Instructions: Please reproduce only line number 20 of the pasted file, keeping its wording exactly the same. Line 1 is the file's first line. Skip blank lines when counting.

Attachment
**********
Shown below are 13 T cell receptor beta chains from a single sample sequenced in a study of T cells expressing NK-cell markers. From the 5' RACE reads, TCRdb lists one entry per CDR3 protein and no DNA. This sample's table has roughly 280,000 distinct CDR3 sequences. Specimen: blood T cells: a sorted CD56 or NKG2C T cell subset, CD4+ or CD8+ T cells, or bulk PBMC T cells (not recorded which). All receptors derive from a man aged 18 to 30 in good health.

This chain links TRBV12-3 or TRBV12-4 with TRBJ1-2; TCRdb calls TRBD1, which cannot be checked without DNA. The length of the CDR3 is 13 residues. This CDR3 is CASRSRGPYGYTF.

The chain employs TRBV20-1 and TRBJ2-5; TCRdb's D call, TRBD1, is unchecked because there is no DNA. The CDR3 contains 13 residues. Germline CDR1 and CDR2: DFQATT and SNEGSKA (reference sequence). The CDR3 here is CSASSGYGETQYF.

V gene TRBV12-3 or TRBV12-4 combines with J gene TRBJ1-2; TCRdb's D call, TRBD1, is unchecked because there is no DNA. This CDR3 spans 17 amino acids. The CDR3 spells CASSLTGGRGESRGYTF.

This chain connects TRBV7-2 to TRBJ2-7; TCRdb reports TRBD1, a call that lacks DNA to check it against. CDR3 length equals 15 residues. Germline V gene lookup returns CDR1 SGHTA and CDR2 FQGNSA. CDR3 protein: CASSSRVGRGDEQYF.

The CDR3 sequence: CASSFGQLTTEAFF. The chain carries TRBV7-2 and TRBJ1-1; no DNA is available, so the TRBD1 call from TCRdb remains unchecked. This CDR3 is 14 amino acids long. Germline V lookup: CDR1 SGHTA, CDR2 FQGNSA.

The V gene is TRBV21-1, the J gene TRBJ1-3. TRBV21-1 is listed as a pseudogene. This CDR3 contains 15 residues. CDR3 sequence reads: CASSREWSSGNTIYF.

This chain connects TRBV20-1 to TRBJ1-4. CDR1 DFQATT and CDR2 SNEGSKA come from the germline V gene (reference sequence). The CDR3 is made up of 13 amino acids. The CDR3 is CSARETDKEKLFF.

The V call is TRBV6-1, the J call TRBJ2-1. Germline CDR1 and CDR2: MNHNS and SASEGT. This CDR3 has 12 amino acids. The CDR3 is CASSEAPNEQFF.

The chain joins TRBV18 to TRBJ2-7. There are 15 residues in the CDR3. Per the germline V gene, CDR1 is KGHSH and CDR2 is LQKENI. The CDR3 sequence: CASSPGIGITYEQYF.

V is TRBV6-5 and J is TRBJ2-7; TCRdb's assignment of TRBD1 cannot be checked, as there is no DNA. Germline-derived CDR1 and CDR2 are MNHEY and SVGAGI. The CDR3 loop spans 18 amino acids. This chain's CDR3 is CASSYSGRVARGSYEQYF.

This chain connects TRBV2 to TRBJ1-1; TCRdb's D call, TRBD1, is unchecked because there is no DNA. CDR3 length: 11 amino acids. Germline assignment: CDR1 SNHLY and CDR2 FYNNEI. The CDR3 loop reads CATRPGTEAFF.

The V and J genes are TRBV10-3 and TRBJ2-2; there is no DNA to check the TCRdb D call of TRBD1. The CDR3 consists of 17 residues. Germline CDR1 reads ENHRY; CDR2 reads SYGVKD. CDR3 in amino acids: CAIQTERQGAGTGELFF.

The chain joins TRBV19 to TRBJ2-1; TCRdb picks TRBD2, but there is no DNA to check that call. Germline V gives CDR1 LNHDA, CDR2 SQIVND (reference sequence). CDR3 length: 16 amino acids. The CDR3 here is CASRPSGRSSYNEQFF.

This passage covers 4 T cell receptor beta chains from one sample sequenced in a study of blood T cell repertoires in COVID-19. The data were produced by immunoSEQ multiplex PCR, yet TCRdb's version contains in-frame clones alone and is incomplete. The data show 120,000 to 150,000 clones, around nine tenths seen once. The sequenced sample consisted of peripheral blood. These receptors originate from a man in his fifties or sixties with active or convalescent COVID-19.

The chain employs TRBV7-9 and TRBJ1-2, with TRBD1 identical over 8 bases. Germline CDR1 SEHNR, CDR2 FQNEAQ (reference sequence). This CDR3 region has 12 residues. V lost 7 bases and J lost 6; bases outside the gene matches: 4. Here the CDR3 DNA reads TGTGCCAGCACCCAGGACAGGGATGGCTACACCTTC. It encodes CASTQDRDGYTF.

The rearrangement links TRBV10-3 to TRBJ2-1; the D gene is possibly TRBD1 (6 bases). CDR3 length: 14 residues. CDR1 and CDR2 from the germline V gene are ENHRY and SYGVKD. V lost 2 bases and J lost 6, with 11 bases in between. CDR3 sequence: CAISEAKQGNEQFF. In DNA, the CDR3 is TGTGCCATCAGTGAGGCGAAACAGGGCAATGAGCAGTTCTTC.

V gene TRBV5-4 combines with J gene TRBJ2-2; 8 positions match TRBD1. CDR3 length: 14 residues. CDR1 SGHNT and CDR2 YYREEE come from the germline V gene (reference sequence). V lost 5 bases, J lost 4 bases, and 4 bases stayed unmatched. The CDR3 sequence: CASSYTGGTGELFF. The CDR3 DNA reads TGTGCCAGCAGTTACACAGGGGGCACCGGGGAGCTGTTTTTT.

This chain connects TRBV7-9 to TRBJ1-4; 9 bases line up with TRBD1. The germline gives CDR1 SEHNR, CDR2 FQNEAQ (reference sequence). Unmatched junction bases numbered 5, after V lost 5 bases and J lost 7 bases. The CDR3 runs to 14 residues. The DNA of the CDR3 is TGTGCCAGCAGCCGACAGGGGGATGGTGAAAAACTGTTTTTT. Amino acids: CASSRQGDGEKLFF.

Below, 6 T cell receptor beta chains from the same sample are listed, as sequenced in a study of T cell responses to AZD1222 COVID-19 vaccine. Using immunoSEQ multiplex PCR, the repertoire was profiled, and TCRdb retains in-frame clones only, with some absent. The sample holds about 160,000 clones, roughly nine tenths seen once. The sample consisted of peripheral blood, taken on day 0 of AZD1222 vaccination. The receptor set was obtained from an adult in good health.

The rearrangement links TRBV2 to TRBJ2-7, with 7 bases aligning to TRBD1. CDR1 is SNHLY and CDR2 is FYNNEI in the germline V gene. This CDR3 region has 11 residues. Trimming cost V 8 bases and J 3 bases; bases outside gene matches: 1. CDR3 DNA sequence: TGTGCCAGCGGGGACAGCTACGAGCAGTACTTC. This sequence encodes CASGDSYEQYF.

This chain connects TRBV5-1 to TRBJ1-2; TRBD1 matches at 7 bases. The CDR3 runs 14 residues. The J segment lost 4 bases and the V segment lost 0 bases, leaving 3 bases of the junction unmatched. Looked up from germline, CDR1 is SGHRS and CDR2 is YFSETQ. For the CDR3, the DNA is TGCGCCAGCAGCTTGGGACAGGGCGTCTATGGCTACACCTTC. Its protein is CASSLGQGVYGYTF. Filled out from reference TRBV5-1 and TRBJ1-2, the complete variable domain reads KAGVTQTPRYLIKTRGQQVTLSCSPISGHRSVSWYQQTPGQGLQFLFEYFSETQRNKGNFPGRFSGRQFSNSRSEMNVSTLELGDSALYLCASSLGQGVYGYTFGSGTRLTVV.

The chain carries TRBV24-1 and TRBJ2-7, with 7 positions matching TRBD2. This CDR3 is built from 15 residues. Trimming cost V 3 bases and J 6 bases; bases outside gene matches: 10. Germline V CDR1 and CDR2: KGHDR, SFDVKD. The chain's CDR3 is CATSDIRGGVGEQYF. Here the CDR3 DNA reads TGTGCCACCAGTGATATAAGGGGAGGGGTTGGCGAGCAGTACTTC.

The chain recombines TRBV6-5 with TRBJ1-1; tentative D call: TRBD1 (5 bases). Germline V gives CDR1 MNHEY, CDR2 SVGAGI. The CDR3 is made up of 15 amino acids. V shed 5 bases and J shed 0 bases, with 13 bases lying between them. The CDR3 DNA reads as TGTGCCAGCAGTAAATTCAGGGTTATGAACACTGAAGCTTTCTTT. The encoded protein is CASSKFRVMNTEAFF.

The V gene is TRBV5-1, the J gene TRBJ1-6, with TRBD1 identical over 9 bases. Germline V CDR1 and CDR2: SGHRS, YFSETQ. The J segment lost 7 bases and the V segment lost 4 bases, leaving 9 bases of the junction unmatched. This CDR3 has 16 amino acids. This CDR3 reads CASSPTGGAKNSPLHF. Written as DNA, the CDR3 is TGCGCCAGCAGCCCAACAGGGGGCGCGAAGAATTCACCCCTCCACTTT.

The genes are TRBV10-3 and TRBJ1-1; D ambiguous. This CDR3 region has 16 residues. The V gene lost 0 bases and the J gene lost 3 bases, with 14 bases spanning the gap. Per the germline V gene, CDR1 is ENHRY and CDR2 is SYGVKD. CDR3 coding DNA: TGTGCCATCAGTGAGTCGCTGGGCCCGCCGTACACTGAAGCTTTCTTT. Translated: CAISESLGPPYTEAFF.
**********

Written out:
Below, 6 T cell receptor beta chains from the same sample are listed, as sequenced in a study of T cell responses to AZD1222 COVID-19 vaccine. Using immunoSEQ multiplex PCR, the repertoire was profiled, and TCRdb retains in-frame clones only, with some absent. The sample holds about 160,000 clones, roughly nine tenths seen once. The sample consisted of peripheral blood, taken on day 0 of AZD1222 vaccination. The receptor set was obtained from an adult in good health.